Massive undertakings like capital campaigns require all the tools in the toolshed. And with today’s technology, the available tools have never been more effective.
Yet nonprofits are often behind the times when it comes to technology and business trends. They can be slow to invest in and upgrade their systems and practices. So while communication and business practices evolve rapidly, nonprofits are left in the wake, doing work in old ways that are less efficient.
Let’s put a stop to that by highlighting seven important trends in capital campaigns. They spell out how technology is changing the very fabric of this important type of fundraising.
1. You don’t need capital campaign consultants on-site
For decades, nonprofit leaders relied on capital campaign consultants to guide them through the campaign process. Consultants were on-site frequently, attending meetings, interviewing donors, advising staff and campaign leaders. They often flew in from their offices and spent a day or two on-site every month or sometimes even more frequently. Campaign meetings were often scheduled based on the availability of the consultant. The on-site presence of consultants gave confidence to the staff, the campaign volunteers, and the board.
But improved communication technology has decreased the need and importance of campaign consultants being on-site. While there are some aspects of the work that require consultants to be in attendance, for example board training or feasibility study interviews, much of what they do can be handled virtually through conference calls and video conferences.
Considering the costs of time and travel, this change in the way you can use a consultant will make a significant difference in your campaign costs.
2. High-level volunteers are easier to engage
Changes in communications technology have also made a great impact on the ability for nonprofits to work with high-level volunteers.
Many high level volunteers travel a great deal. Some have multiple homes in different parts of the country or the world. As a result, they were often unwilling or unable to participate in capital campaigns even if they wanted to do so.
But today, with the ubiquitous and easy use of computers, document sharing, and conference/web calling, entire campaign committees can participate virtually with no loss of effectiveness.
3. Capital campaign consultants work differently
While there are some consultants who are set in their ways and continue to run their businesses as though it were 2005, many are adopting new, powerful strategies.
The fundamental shift is that rather than positioning themselves as the only experts, consultants now share the best online information and resources with their clients openly and generously. By using online resources like the Capital Campaign Toolkit, consultants put a wealth of information, organized in a clear and effective manner, in the hands of nonprofits. They let their clients take the wheel.
4. Tracking campaign progress is easier
With more sophisticated and user-friendly tracking systems, organizations no longer have to rely on creating separate spreadsheets to keep track of their campaign progress. Simple add-on software like Above Goal provides an excellent way to track volunteer solicitations against the gift chart, create powerful and accurate campaign reports easily, and create customized campaign dashboards.
5. Fancy campaign brochures are unnecessary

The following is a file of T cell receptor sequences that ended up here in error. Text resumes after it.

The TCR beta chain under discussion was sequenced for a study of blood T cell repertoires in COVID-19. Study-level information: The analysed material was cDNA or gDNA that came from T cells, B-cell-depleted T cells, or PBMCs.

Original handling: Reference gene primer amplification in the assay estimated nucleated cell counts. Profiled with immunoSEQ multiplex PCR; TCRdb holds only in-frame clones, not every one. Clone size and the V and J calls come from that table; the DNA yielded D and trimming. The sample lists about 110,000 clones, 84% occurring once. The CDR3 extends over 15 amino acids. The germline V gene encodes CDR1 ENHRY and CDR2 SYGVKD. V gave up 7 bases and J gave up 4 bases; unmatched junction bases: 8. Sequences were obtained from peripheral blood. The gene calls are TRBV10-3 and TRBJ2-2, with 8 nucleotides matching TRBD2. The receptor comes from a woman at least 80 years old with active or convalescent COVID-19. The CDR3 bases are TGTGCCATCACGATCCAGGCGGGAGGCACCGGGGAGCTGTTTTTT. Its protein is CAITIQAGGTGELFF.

The days of printing thousands of campaign brochures are over. Campaign materials today include a variety of media such as slide decks, videos, on-demand short print runs, and other material that can change as the phases of the campaign evolve.
6. Barriers to building donor relationships are gone
Simple email has transformed the way we communicate with donors. In today’s campaigns, email is the primary way to schedule meetings, communicate simple updates that make people feel like insiders, share information of mutual interest, and more. Unlike the old-fashioned, more formal modes of communication, email communication reduces barriers and diminishes differences in status. Today’s campaigns make ample use of this remarkable donor development tool.
7. Online campaigns dominate the public phase
In the old days, organizations mustered large groups of volunteers to solicit their friends. Those days are over. Today, organizations use crowd-sourced fundraising platforms to simplify the way they engage volunteers.
Have You Kept Up with the Trends?
These changes make capital campaigns less daunting and provide more pathways to success. But despite all of the changes rattling the field, some things stay the same:
- Capital campaigns still rely on a few big gifts, just as they did decades ago.
- Capital campaigns still rely on a pattern of gifts that calls for 80 percent or 90 percent of the money to come from 20 percent or 10 percent of the donors.
That’s the nature of capital campaign fundraising. That’s what makes it so powerful.
When you dive into this kind of fundraising, you are forced to build real relationships with the relatively small group of people who can shape the future for your organization. So grab onto what’s new and use it to fuel those relationships, and your campaign.
For more information on how to put yourself in the driver’s seat of your capital campaign, visit www.CapitalCampaignToolkit.com.
Amy Eisenstein, ACFRE is a well-respected author, trainer, speaker, coach, and consultant. She wrote the book, Major Gifts for Small Shops, and she’s raised millions of dollars for large and small organizations alike.
Andrea Kihlstedt is a campaign consultant of 30 years and one of the world’s leading capital campaign experts. She wrote THE book on campaigns—Capital Campaigns: Strategies That Work, now in its 4th edition, and is president of Capital Campaign Masters.